The Yomiuri ShimbunHow will regional areas’ infrastructure, which is increasingly deteriorating, be maintained and managed? Effective measures to tackle this serious problem must be devised.
The nation’s roads, bridges, tunnels, water pipes and other infrastructure were mostly built during the postwar period of high economic growth. Consequently, many of these structures are approaching the end of their service lives simultaneously. Many local governments in regional areas are financially strapped for reasons including falling populations, so they cannot properly replace or repair these structures.
In its campaign pledges for the upcoming House of Councillors election, the Liberal Democratic Party stated it would “strengthen the nation’s land” to prevent and reduce damage caused by disasters. However, there is a lack of detail about policies to address the nation’s crumbling infrastructure. The Constitutional Democratic Party of Japan and the Democratic Party for the People have not even mentioned the upkeep of regional infrastructure. It is unfortunate that debate on such a pressing issue has barely risen above a murmur.
Following the 2012 accident in which ceiling panels collapsed inside the Sasago Tunnel on the Chuo Expressway, the central and local governments stepped up checks of the nation’s infrastructure.
According to a Yomiuri Shimbun survey conducted on the central and local governments this year, almost 40 percent of the 580 sites found to be at the most serious level of disrepair during such checks currently have no prospect of being fixed or removed.
Taking remedial action after a major accident has happened is too late. An order of priority must be drawn up and repairs efficiently undertaken. Preventive maintenance, in which repairs are diligently performed before damage occurs, is effective. Further efforts should be made to reduce the labor such checks require, such as by using advanced technologies including drones.
Sharing the load
About 15 percent of the total length of the nation’s water pipes have exceeded their expected lifespan. The huge expenses involved in renewing or replacing these pipes are a heavy burden.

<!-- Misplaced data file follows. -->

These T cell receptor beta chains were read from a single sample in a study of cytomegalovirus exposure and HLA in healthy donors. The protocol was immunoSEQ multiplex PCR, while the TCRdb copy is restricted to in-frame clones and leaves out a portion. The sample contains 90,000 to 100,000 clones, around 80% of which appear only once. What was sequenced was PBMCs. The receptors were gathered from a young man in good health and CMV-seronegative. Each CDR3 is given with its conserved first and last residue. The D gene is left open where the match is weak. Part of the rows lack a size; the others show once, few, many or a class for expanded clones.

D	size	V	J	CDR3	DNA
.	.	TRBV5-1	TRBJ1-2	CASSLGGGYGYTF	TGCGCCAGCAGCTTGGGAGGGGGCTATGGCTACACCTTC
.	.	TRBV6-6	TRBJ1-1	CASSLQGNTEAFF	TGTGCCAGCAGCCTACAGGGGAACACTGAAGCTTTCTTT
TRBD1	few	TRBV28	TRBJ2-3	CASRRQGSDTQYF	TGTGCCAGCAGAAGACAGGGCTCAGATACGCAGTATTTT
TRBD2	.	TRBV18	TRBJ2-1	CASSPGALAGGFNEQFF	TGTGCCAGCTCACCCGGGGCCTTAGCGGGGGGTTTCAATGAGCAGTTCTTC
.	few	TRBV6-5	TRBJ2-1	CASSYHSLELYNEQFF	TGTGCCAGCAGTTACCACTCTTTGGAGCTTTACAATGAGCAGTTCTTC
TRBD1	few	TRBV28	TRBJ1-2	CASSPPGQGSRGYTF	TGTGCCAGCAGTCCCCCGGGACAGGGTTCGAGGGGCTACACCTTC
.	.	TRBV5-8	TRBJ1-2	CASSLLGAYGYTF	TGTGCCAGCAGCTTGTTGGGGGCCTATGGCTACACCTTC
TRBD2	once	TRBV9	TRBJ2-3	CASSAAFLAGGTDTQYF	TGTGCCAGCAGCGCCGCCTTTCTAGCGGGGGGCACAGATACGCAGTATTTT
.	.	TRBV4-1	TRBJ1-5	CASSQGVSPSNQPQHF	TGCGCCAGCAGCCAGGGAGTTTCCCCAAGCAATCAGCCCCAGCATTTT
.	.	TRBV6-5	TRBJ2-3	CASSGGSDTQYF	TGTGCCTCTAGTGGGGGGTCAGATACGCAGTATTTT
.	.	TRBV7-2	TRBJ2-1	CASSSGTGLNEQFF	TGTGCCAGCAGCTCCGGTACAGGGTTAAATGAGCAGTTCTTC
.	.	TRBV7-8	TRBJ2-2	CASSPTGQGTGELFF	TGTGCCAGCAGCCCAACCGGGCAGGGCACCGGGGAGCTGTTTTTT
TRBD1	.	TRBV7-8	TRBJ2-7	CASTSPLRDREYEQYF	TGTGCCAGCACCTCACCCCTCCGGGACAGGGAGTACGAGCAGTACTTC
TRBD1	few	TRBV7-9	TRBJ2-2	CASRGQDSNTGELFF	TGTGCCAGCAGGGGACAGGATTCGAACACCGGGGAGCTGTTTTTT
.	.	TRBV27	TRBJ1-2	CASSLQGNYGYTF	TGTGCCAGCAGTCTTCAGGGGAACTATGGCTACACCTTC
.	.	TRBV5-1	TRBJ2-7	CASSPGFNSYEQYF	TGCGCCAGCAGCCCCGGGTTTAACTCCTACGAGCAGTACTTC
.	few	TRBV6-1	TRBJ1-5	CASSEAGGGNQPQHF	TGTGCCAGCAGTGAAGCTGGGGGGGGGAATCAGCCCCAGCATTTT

Even today, the management of water supply operations is in a critical state. About 30 percent of Japan’s publicly run waterworks are in the red. As the population shrinks further, their earnings will decline.
Under the revised water supply law, from this autumn it will become easier to introduce the so-called concession formula, which allows local governments to sell the rights to operate water services to private companies. This change is aimed at tapping private-sector expertise to enable such services to operate more efficiently. However, local governments remain reluctant to take this step for reasons including unease over safety issues. The concession approach cannot be taken without the understanding of water users.
Regional collaboration among public utilities is one method to break this stalemate. If public operators supplying water to a small population take steps such as sharing facilities and placing bulk orders for construction work, they can trim their expenses. They should positively make such efforts.
Moves to expand regional cooperation in the provision of services are spreading, as seen with garbage disposal, firefighting services and the reorganization of public hospitals. The role of prefectural governments will be important in coordinating the interests of each party and broadening cooperation.
The promotion of “compact cities,” in which urban functions are concentrated in a central area, also can be considered an effective option for dealing with population decline. By concentrating infrastructure for public facilities together with housing and commercial complexes, administrative costs can be kept down.
Detailed policies tailored to the conditions of each region must be worked out.